Roast for about 30 minutes or so, using tongs to move the potatoes around the pan once or twice during the process. This helps them not stick, and tosses them a bit so that all sides get brown and delicious. When the potatoes look brown and delicious, that means they ARE brown and delicious, so take them out of the oven! Set them aside so they cool, taking care to sample some right off the piping hot roasting pan because they are SO good.
While the potatoes are roasting, you can saute the mushrooms and fennel. It didn't occur to me until afterwards, but I think you could saute them both together. Alas.
Mushrooms: Melt half a stick of butter in the skillet over medium (I think) heat. Add the mushrooms, and cook while stirring them around a bit for what, about 5 minutes or so? If you don't like mushroom juice, drain it off and then set the mushrooms to the side.
Fennel: This was literally the first time I've ever even cooked with fennel. See how I'm just throwing all caution to the wind here? The Cook's Illustrated recipe that had fennel in it (found here but I think you might need a subscription) mentioned slicing, coring, and dicing the bulb. Suddenly, I knew something about what to do with a fennel bulb! Woohoo!
So, cut the bulb in half and take out the middle parts. I didn't dice it, and left it in fairly large chunks, partly because I wanted to make it easy for
Melt half a stick of butter in the skillet over medium (I think!) heat. Add the chopped fennel and saute. I was working on the theory that it's kind of like onion, and tried to saute until it was translucent. How long does that take? you might rightly ask. And I will tell you: I have no idea, because just as I put the fennel into the skillet, the turkey finished roasting, so I took the enormous turkey out of the oven, removed the thermometer, covered the bird with foil, burned myself on the thermometer, tended to my wounds with ice water for a while. So figure out how long such a process might take you, add a couple of minutes, and THAT'S how long it takes.
Or, you might just watch to see if it turns translucent. As it happened, I didn't cook the fennel quite as long as I should have. Or maybe I'll dice it more finely next time. Still yummy though.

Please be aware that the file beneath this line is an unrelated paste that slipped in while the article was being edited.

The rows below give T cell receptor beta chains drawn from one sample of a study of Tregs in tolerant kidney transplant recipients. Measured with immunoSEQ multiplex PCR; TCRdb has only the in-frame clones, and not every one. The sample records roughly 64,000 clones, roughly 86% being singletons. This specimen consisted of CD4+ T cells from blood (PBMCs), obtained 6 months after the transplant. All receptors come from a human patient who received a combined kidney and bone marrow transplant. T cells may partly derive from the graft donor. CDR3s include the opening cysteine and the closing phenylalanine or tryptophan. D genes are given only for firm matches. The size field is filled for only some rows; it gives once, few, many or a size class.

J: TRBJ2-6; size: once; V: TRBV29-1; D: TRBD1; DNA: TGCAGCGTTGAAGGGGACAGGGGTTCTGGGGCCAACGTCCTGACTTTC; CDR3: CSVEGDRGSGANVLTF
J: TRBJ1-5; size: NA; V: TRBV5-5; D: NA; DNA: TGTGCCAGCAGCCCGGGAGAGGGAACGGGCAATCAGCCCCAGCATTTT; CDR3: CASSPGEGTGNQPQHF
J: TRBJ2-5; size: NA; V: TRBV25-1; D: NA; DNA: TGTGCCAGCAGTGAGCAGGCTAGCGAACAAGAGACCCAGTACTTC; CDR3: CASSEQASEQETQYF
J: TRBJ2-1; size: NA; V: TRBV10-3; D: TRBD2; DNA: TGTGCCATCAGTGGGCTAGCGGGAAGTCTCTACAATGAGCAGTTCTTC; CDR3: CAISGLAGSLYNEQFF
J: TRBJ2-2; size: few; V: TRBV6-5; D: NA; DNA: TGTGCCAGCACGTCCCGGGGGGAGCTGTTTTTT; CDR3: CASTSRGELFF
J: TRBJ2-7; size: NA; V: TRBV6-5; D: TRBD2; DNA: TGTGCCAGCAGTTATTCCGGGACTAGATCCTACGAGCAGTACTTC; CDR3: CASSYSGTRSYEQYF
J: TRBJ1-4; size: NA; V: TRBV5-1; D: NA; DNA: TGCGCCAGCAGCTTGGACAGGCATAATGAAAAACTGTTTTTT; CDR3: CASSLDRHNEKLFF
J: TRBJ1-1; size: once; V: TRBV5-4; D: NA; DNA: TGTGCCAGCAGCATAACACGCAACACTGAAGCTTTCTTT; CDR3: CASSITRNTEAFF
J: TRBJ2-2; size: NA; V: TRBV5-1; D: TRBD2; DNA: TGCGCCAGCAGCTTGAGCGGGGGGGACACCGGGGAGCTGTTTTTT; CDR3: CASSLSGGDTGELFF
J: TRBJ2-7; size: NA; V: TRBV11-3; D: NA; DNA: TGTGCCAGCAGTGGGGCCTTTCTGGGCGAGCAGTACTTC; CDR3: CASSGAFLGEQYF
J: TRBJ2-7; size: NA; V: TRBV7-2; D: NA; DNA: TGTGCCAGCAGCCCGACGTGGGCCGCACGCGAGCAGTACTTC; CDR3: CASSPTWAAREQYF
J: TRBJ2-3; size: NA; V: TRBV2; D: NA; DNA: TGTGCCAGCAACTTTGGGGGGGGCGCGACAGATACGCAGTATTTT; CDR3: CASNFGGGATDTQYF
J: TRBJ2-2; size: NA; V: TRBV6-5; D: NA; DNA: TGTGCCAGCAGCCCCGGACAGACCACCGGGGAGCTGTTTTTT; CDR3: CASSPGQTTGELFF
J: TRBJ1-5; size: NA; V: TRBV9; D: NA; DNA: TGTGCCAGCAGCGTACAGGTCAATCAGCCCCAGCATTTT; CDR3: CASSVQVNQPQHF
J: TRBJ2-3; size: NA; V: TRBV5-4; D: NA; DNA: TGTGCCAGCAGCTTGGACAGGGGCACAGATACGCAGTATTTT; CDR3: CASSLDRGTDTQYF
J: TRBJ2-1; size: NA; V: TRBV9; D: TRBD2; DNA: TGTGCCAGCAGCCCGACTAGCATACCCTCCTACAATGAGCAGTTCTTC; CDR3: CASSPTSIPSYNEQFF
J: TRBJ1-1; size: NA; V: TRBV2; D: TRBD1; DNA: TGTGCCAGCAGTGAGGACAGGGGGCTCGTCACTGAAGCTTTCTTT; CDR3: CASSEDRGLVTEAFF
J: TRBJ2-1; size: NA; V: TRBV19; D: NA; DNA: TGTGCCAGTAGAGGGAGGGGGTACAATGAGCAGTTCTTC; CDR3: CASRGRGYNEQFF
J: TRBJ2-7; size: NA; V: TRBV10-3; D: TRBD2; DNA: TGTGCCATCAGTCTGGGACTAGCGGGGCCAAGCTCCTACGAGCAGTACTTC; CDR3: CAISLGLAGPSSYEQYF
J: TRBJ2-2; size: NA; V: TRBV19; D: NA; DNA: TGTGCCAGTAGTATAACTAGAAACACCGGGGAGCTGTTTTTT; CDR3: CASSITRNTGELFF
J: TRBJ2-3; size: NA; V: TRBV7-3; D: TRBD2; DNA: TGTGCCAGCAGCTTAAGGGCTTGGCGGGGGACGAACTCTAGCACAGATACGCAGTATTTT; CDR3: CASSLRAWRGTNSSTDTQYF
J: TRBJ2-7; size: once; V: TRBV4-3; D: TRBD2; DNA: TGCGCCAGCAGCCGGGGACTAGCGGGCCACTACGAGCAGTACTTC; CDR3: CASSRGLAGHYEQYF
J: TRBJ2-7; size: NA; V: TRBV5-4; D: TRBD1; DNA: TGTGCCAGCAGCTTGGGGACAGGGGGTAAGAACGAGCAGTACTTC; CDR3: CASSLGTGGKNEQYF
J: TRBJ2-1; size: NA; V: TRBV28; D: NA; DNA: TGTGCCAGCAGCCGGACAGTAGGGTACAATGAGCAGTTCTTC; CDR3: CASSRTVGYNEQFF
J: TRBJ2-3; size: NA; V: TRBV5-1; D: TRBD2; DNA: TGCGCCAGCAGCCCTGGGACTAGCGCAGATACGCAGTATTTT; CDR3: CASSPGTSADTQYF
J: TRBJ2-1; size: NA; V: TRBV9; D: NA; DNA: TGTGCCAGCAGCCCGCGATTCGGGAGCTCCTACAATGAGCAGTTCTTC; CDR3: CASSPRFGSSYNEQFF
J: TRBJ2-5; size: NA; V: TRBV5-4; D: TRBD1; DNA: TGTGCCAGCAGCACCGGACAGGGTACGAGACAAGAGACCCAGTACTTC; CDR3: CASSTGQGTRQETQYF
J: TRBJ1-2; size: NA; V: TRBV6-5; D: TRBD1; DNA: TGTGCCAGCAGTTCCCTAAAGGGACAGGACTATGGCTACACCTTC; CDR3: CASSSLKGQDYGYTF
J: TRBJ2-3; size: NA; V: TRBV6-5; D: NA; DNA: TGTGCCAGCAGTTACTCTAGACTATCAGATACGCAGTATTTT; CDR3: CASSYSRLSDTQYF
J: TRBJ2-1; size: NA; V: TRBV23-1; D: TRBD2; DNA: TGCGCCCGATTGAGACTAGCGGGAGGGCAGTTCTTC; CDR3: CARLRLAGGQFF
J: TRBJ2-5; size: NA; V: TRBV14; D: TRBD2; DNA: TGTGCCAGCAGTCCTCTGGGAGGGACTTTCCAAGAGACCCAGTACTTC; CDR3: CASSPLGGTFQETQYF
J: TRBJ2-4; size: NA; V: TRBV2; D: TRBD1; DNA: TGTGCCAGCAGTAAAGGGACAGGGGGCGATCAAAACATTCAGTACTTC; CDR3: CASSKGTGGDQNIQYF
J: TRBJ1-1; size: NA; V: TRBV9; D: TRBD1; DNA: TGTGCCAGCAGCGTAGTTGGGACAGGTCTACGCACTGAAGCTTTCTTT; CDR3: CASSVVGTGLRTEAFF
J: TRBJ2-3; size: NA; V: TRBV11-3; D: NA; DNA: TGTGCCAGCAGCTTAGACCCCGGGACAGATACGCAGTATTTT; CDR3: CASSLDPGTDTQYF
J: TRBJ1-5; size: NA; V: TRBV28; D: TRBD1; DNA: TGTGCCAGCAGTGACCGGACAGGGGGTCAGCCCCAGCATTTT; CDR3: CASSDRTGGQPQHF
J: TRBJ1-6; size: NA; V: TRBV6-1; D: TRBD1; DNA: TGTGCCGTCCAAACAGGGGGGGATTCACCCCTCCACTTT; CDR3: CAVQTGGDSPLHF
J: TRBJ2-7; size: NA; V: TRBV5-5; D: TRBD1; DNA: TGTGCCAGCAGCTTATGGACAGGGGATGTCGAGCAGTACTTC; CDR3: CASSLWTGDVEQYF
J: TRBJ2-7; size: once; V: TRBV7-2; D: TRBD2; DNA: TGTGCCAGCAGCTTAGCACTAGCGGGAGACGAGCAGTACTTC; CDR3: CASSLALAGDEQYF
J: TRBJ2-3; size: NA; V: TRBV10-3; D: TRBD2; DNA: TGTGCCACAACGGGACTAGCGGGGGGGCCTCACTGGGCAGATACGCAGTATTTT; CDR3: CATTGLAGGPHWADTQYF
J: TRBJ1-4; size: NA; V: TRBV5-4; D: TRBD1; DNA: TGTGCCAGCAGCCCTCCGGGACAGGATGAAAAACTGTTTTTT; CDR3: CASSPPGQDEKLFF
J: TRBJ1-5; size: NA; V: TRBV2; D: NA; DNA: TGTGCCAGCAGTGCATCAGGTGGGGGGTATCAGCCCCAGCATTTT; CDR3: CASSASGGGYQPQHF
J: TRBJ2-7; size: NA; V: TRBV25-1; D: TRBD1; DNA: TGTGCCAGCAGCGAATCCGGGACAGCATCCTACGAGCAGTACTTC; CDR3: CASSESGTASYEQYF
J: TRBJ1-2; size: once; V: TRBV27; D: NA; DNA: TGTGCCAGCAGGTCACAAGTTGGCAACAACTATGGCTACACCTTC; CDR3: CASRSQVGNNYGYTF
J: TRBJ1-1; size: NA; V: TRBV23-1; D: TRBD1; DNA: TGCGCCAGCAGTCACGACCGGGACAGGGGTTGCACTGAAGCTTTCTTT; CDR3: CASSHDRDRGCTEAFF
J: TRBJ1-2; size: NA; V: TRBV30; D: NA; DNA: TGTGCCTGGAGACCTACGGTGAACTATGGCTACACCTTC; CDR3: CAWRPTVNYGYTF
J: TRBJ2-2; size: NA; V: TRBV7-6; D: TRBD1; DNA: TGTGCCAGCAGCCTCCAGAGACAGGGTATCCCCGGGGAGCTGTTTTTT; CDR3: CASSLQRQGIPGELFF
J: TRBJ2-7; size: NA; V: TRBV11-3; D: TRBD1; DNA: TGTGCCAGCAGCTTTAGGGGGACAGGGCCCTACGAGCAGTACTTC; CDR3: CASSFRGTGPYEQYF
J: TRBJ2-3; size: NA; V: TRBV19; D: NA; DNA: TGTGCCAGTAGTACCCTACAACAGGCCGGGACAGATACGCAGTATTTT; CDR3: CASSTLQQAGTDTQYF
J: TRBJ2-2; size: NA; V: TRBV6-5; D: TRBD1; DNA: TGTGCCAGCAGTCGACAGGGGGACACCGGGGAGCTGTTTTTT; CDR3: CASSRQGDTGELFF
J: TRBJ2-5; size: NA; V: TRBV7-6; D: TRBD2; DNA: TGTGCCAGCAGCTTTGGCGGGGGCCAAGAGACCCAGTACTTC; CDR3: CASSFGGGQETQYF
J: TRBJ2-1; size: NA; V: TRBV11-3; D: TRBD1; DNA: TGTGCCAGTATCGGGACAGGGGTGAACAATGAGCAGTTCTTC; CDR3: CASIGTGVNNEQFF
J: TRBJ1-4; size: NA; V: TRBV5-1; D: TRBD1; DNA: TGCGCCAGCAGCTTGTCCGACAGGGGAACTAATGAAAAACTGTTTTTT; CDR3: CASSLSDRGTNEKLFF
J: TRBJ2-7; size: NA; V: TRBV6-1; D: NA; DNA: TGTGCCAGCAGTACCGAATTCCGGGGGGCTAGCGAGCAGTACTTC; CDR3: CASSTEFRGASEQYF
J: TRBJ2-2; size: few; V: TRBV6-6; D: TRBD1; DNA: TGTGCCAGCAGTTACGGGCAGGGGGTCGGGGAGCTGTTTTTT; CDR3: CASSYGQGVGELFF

Set the fennel to the side.
Sausage: Brown the sausage in the skillet, adding a little salt, pepper (if you are the type who ordinarily has black pepper around the house, as opposed to me). As it was nearing the end of the browning process, it smelled to me like it needed more flavor. Fresh tarragon (which I had on hand thanks to a suggestion earlier in the week from Jessica) turned out to be Just The Thing.
Combine: Now here I had all of the ingredients, but still no stuffing. Since the bird was still insanely hot (and my finger was still smarting!) and I wanted the flavors to blend a bit, I decided to toss everything into a casserole dish. Mmmm . . . yummy smells. Before I put the dish into the oven, I added more tarragon, and then, in a moment of inspiration, some Sauvignon Blanc that I just happened to have in the fridge, taking care to reserve a generous dram or two for the chef.
Bake for about 15 minutes, stirring once maybe.
And here it is!
I really liked how it was almost fluffy, just like regular stuffing. I think the flavors went well with the turkey (which I roasted with lemons and thyme, just fyi), and it was Thanksgiving-ish. I think I'll be making versions of this non-carby stuffing forever into the future.
And now that I have this as a base recipe, here are a few things I'd like to try:
- Saute the mushrooms and fennel together, and/or cook the fennel longer.
- Try out different herbs--sage might be nice, or thyme.
- Have pepper in the house.
- Stuff the bird with it--it tastes so delicious with the reduction sauce I made from the turkey drippings that I can't help but think it will taste fantastic if stuffed inside the bird. I dunno how much pre-cooking would need to be done in that case though.
- Think of other things that are paleo-friendly and/or yummy to add. Oooh! Maybe cranberries for Thanksgiving?
If you happen to try this--and sure, I can understand if you wait until, say, November--and make modifications, I'd love to know about it!